The Ministry of Transport and Infrastructural Development has asked the Foreign Affairs and International Trade ministry to use its diplomatic channels and engage the South African government over the non-renewal of local truck drivers’ work permits saying their termination would affect cross border and regional trade.
Such high-level engagement would prevent a potentially volatile situation, said the then Permanent Secretary in the Ministry of Transport and Infrastructural Development, Engineer Theodius Chinyanga, noting that foreign truck drivers were prone to attacks by violent gangs in South Africa.
Eng. Chinyanga expressed these concerns in a letter dated November 25, 2021, to the permanent secretary of Foreign Affairs and International Trade, Ambassador James Manzou.
However, Engineer Chinyanga has just been re-assigned to be the new permanent secretary in the Ministry of National Housing and Social Amenities.
This matter comes after the South African government on November 25, 2021, announced it would no longer extend Zimbabwean special permits, urging holders of the current permits to move to other permits or leave the country by the end of 2022.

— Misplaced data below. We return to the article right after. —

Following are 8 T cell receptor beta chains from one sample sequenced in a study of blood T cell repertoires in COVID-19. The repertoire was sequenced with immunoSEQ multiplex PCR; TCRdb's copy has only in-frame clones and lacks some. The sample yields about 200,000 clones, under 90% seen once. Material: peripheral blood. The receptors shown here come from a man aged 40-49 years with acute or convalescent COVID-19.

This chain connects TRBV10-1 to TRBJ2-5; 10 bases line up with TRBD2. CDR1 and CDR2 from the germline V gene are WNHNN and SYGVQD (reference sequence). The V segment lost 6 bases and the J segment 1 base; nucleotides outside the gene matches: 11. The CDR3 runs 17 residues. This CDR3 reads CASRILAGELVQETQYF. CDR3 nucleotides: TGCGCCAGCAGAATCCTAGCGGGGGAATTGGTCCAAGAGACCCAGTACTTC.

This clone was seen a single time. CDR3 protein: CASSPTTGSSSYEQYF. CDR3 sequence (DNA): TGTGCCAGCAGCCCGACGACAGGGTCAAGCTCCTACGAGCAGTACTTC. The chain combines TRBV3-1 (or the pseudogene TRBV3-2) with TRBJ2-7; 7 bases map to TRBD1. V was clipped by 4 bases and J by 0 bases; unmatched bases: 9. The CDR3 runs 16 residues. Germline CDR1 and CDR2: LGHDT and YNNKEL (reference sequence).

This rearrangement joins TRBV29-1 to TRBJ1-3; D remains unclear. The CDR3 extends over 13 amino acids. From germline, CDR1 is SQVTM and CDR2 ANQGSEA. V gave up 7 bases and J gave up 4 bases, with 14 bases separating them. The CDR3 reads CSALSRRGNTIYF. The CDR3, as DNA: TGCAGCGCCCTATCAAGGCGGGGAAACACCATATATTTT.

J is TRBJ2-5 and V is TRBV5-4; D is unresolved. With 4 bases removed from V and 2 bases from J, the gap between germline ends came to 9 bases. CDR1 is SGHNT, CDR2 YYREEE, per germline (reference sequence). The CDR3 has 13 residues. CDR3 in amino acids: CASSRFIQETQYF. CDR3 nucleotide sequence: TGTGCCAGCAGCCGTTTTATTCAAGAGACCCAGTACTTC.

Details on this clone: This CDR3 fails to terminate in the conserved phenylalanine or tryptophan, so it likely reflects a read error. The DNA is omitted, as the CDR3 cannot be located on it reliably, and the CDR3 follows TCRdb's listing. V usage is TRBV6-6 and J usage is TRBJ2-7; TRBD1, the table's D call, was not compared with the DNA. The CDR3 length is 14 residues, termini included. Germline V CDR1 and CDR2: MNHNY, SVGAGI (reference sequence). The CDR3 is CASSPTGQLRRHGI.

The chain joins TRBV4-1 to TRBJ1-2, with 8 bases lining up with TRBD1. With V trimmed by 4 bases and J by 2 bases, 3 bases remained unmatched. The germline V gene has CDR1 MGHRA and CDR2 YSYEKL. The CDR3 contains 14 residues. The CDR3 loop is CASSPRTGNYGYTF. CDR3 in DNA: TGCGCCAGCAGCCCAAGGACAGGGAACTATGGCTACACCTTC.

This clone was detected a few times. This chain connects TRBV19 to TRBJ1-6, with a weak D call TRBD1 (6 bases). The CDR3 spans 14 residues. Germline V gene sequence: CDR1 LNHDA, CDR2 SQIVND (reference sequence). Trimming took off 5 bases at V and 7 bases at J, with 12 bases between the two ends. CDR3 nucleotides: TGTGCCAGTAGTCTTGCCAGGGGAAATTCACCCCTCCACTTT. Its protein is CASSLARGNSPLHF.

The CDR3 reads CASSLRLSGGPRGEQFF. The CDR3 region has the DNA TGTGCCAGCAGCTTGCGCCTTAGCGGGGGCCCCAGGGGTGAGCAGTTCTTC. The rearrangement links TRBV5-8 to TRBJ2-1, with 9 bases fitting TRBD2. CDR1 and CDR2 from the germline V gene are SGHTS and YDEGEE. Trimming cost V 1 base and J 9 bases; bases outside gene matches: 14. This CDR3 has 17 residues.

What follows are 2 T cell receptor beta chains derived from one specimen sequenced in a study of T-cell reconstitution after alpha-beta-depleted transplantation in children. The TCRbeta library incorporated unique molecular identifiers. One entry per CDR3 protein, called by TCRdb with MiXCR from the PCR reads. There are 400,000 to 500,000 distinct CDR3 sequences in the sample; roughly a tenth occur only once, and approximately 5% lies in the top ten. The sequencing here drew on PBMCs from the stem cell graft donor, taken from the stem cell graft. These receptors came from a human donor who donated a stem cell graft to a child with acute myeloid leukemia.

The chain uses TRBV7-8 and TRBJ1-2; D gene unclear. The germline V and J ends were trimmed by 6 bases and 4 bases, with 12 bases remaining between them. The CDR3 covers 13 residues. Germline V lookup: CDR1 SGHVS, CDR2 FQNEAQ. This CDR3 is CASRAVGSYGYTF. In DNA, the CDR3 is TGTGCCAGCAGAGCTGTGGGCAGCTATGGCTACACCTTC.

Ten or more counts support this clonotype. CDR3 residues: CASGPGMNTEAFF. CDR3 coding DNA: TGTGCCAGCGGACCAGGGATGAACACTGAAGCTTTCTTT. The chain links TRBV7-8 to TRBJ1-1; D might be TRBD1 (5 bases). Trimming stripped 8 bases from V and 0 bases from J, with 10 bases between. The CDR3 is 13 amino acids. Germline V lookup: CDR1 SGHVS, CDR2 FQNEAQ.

Eng. Chinyanga noted that South African companies who had contracted foreigners as drivers were now under pressure to employ their nationals yet cross border trade should continue.
“Consequently, this will lead to a possible termination of employment contracts of Zimbabwean drivers if their work permits are not renewed. This is a major concern for our truck drivers and transport operators as our bilateral and regional protocols provide that cross border road transport must be conducted in the spirit of fair competition providing for equal treatment and upholding the principles of non-discrimination and reciprocity,” Chinyanga said.
He added that termination of Zimbabwean truck drivers’ work permits would in turn affect bilateral protocols.
“These protocols are meant to facilitate the smooth flow of cross border traffic and promote trade within the SADC and COMESA regions.”
Eng. Chinyanga noted that truck drivers played a key role in the SADC economy moving goods therefore must be treated with dignity.
“It is important to note that truck drivers are also key drivers of our economy within SADC therefore must be treated with dignity, and protected by every country in the region. Therefore we kindly request your intervention and use the diplomatic channels at your disposal to avert a potential volatile situation,” he said.